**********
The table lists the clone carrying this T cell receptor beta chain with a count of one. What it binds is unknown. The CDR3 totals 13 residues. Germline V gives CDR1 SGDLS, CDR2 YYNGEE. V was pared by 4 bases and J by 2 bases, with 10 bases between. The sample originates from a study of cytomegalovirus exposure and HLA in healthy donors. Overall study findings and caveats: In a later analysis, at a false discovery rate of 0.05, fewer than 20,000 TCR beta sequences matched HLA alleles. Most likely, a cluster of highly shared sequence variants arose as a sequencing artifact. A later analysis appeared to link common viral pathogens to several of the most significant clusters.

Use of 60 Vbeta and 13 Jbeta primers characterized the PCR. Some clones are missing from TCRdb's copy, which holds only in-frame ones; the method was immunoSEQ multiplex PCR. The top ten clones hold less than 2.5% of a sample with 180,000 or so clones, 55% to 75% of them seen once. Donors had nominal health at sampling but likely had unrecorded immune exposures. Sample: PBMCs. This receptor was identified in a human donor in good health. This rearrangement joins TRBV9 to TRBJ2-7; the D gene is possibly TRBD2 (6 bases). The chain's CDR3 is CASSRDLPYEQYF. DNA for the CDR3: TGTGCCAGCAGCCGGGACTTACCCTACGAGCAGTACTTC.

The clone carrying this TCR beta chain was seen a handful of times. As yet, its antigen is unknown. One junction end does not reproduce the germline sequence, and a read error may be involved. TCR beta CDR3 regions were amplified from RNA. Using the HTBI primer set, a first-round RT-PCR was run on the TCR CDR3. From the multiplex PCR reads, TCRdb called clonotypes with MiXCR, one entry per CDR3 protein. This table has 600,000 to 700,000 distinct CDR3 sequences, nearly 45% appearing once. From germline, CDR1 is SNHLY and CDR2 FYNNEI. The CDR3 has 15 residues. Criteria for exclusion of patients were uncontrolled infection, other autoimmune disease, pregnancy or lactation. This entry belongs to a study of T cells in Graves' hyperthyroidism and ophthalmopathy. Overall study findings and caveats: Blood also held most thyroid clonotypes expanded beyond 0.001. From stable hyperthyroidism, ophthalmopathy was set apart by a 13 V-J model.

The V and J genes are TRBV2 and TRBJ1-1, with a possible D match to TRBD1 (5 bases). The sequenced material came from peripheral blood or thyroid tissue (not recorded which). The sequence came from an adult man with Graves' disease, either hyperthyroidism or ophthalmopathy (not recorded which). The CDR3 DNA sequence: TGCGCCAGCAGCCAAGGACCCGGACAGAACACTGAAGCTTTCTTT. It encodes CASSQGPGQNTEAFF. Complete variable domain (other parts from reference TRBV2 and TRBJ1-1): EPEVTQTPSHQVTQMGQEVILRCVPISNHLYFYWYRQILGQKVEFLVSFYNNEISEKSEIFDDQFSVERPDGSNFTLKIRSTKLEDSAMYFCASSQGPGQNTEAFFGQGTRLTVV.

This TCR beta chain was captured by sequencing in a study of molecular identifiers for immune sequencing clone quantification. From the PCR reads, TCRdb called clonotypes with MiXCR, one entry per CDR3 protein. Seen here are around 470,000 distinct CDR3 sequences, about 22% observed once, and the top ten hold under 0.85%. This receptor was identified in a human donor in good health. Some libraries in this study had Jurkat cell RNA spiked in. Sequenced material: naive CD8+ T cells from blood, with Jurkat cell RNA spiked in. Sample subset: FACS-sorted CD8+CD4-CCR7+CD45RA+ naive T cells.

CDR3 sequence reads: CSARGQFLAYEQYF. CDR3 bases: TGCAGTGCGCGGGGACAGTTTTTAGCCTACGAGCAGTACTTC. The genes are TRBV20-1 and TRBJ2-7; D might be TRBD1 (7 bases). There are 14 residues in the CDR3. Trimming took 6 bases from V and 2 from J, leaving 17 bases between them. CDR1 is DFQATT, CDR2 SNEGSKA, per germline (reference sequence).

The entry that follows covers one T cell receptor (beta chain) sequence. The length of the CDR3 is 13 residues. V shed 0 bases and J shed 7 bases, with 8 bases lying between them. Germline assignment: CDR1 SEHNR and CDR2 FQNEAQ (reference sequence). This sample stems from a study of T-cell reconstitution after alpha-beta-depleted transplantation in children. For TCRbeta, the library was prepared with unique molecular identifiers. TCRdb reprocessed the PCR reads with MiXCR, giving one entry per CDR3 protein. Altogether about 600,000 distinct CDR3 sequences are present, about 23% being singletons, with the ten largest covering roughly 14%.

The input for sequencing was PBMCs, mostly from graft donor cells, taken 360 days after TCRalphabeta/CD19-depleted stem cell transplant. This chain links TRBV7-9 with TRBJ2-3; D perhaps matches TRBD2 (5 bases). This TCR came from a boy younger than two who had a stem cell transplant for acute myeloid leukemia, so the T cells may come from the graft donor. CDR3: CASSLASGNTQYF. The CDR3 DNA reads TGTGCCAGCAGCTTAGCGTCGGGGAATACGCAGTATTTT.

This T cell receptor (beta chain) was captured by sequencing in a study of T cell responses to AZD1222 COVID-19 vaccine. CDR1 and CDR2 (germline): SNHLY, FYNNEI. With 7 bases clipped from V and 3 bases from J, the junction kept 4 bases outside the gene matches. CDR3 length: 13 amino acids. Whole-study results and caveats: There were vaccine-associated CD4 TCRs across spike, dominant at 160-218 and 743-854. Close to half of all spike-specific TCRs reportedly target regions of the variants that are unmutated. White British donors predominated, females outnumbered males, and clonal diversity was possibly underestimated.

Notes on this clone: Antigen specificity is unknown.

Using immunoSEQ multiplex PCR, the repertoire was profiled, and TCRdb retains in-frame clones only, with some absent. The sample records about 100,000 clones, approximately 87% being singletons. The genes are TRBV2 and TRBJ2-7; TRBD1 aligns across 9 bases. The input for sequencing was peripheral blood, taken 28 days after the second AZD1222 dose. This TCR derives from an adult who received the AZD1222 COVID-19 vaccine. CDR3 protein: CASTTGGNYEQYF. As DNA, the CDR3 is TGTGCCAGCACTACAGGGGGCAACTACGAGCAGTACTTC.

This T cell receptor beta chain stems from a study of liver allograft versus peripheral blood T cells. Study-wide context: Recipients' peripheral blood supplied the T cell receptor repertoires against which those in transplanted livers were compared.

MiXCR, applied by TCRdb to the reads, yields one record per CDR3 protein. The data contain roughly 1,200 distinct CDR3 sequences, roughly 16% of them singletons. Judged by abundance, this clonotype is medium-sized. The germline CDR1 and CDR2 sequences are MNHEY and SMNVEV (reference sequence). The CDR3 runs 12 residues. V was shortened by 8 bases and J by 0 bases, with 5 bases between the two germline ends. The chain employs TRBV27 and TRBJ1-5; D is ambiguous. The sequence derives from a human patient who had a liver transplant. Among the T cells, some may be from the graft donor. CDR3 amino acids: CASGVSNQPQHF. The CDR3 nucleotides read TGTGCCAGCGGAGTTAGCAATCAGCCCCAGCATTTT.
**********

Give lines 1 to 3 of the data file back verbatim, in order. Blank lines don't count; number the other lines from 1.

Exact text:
The table lists the clone carrying this T cell receptor beta chain with a count of one. What it binds is unknown. The CDR3 totals 13 residues. Germline V gives CDR1 SGDLS, CDR2 YYNGEE. V was pared by 4 bases and J by 2 bases, with 10 bases between. The sample originates from a study of cytomegalovirus exposure and HLA in healthy donors. Overall study findings and caveats: In a later analysis, at a false discovery rate of 0.05, fewer than 20,000 TCR beta sequences matched HLA alleles. Most likely, a cluster of highly shared sequence variants arose as a sequencing artifact. A later analysis appeared to link common viral pathogens to several of the most significant clusters.

Use of 60 Vbeta and 13 Jbeta primers characterized the PCR. Some clones are missing from TCRdb's copy, which holds only in-frame ones; the method was immunoSEQ multiplex PCR. The top ten clones hold less than 2.5% of a sample with 180,000 or so clones, 55% to 75% of them seen once. Donors had nominal health at sampling but likely had unrecorded immune exposures. Sample: PBMCs. This receptor was identified in a human donor in good health. This rearrangement joins TRBV9 to TRBJ2-7; the D gene is possibly TRBD2 (6 bases). The chain's CDR3 is CASSRDLPYEQYF. DNA for the CDR3: TGTGCCAGCAGCCGGGACTTACCCTACGAGCAGTACTTC.

The clone carrying this TCR beta chain was seen a handful of times. As yet, its antigen is unknown. One junction end does not reproduce the germline sequence, and a read error may be involved. TCR beta CDR3 regions were amplified from RNA. Using the HTBI primer set, a first-round RT-PCR was run on the TCR CDR3. From the multiplex PCR reads, TCRdb called clonotypes with MiXCR, one entry per CDR3 protein. This table has 600,000 to 700,000 distinct CDR3 sequences, nearly 45% appearing once. From germline, CDR1 is SNHLY and CDR2 FYNNEI. The CDR3 has 15 residues. Criteria for exclusion of patients were uncontrolled infection, other autoimmune disease, pregnancy or lactation. This entry belongs to a study of T cells in Graves' hyperthyroidism and ophthalmopathy. Overall study findings and caveats: Blood also held most thyroid clonotypes expanded beyond 0.001. From stable hyperthyroidism, ophthalmopathy was set apart by a 13 V-J model.